The Ancient Greeks: A Critical History
An esteemed teacher offers a major reassessment of the history of Greece from prehistoric times to the rise of Alexander. This is a work of prodigious scholarship written in grand style.
John Fine surveys the archaeological work that has revealed so much about the civilization of Crete and Mycenaean Greece, and discusses the age of colonization during which Greek colonies were established from the Crimea to the Nile, from the Caucasus to Spain. Analyzing social and economic developments, as well as foreign and inter-city affairs, he assesses the history, culture, and democracy of Athens, and Sparta's institutions and military exploits; recounts the Greeks' relations and then war with the Persian empire; details alliances, struggles, and the varying fortunes of the Greek city-states; and relates the rise of Macedon. Fine treats the Greeks' story in the context of events elsewhere in the eastern Mediterranean. Throughout he indicates the nature of the evidence on which our present knowledge is based, masterfully explaining the problems and pitfalls in interpreting ancient accounts. The Ancient Greeks is a splendid narrative history and a refreshing reinterpretation that will please students of ancient history, and everyone interested in early civilizations.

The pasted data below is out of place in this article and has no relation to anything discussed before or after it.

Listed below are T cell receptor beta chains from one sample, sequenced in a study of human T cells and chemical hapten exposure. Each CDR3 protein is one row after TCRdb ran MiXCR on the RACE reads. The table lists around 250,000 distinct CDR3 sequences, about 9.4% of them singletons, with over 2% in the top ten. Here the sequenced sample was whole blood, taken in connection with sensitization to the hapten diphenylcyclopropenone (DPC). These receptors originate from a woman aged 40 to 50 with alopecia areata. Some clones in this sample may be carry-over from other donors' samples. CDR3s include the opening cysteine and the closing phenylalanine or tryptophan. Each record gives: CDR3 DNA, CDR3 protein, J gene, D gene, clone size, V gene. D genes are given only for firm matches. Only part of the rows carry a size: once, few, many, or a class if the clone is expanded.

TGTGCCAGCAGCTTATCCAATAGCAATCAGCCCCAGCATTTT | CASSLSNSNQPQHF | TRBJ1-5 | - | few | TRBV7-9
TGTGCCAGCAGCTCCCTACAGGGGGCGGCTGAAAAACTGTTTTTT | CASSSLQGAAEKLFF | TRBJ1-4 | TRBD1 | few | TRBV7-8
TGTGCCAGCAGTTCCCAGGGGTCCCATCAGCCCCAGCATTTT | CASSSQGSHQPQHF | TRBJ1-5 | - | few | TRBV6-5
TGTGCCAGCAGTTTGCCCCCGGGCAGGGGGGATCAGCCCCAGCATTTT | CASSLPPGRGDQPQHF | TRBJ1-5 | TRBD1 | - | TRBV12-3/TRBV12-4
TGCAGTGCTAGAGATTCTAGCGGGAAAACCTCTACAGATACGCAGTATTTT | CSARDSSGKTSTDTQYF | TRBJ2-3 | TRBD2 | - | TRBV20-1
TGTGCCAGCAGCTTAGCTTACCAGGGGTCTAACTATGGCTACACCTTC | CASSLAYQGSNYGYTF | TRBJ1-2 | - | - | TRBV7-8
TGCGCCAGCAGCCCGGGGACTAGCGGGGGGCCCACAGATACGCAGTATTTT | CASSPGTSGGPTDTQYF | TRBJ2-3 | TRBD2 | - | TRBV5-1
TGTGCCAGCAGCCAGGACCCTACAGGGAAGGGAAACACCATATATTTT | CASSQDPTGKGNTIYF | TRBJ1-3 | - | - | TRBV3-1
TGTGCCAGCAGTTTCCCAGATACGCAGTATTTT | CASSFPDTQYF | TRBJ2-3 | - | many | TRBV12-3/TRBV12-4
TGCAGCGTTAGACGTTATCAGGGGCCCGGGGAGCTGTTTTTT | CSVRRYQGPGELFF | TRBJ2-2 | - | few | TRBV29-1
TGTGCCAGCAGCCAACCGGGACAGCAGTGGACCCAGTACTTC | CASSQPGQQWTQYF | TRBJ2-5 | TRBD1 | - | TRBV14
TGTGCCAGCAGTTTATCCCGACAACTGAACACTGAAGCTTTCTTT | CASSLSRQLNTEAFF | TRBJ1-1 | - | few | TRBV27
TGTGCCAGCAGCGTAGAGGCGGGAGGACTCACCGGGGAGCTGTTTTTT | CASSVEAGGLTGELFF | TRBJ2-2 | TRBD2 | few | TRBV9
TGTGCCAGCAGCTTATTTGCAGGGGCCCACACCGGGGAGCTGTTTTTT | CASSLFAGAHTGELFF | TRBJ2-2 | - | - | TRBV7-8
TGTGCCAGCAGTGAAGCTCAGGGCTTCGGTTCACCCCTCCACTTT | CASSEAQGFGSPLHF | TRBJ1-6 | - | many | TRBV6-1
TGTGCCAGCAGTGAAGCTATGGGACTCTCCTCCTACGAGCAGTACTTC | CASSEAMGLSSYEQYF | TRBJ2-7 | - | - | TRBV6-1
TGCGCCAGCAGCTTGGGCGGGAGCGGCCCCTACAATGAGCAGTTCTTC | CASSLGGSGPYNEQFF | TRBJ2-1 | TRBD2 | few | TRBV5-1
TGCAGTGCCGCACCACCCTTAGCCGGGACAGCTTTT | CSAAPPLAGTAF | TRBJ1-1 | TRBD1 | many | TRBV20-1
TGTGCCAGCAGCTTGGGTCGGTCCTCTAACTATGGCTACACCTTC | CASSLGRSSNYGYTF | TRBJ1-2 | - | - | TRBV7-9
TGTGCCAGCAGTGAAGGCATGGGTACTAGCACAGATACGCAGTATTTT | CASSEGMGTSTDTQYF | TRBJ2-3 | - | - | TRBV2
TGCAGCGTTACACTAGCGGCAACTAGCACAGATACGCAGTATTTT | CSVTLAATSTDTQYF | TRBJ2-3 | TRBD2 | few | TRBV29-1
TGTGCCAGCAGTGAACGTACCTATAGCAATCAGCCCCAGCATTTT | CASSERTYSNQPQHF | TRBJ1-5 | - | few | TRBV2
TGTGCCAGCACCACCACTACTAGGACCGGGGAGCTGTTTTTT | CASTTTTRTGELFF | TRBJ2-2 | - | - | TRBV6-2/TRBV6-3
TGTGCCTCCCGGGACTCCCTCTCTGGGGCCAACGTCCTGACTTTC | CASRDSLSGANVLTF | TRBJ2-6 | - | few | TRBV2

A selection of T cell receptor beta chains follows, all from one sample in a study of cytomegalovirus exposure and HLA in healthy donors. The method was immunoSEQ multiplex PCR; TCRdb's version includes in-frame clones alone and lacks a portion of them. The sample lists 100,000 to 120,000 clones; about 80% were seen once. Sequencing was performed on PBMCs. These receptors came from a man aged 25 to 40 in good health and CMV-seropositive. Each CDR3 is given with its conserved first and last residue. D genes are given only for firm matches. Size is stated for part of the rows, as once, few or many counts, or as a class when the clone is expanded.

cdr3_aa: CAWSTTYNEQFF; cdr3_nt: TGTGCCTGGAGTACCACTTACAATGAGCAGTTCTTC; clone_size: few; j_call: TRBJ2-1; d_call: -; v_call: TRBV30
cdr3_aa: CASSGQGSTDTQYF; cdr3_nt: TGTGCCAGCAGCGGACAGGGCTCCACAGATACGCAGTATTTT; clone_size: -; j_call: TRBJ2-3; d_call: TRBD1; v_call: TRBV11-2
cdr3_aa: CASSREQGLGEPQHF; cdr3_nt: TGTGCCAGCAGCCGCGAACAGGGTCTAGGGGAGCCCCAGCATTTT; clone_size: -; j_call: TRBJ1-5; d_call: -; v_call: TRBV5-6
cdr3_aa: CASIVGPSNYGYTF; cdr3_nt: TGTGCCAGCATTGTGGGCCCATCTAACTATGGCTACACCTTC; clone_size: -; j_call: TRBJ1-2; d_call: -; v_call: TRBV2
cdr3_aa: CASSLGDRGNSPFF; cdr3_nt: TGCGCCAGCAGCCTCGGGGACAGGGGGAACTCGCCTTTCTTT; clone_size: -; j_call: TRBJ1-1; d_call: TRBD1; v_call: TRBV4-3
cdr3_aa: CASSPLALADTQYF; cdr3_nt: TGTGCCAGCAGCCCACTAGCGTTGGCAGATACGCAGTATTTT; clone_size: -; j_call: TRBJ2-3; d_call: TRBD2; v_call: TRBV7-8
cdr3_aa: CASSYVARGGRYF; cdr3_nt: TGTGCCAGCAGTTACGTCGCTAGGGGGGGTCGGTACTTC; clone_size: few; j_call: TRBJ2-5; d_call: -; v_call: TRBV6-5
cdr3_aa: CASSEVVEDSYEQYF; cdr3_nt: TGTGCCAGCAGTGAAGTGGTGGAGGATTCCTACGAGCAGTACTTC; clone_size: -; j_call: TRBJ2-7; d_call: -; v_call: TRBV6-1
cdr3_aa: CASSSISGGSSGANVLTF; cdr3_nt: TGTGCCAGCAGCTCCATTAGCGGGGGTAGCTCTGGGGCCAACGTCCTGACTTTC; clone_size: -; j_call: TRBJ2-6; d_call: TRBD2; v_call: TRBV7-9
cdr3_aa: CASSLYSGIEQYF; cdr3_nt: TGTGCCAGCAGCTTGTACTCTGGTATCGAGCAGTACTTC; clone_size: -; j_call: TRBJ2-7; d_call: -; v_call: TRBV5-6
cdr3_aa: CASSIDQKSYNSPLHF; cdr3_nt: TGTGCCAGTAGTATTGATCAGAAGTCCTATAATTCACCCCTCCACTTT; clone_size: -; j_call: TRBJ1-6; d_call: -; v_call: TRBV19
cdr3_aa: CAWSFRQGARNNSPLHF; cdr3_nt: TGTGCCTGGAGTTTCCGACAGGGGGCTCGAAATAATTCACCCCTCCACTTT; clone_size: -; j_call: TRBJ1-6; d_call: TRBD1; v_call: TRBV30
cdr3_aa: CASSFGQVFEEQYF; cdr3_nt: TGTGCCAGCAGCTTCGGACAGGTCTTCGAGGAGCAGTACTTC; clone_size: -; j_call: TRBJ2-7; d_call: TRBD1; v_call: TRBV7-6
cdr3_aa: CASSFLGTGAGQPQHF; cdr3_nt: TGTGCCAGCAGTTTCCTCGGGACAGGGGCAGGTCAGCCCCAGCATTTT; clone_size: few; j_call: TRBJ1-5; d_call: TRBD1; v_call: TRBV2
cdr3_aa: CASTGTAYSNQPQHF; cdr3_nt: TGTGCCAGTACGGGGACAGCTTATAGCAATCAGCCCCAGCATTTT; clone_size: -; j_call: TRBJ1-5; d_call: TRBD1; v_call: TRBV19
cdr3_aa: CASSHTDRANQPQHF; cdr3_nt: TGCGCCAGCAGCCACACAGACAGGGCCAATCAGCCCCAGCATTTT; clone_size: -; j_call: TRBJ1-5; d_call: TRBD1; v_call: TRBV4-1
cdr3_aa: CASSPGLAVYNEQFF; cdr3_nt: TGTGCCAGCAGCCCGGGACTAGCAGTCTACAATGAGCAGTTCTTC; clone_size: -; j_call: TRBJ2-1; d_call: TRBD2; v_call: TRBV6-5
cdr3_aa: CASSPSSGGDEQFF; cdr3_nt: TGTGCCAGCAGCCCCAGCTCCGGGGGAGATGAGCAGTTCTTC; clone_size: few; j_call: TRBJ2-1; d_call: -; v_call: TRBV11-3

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LibraryThing ReviewUser Review - thcson - LibraryThing
The author writes: 'a history which does not cause one to reflect on the nature and ambiguity of the evidence is hardly performing the function that a historical work should'. Well said. That sentence explains why this is the best book on ancient Greece that I've come across. Read full review
LibraryThing ReviewUser Review - timspalding - LibraryThing
Dense, scholarly history for people who want the real thing, not some fancy, frilly, footnote-less story! Read full review
The Early Aegean World
The Dark Age
The Age of Transition
Social Economic and Political Developments
The Development of Athenian Democracy
The Peloponnesian War
The Fourth Century
Macedonia and Greece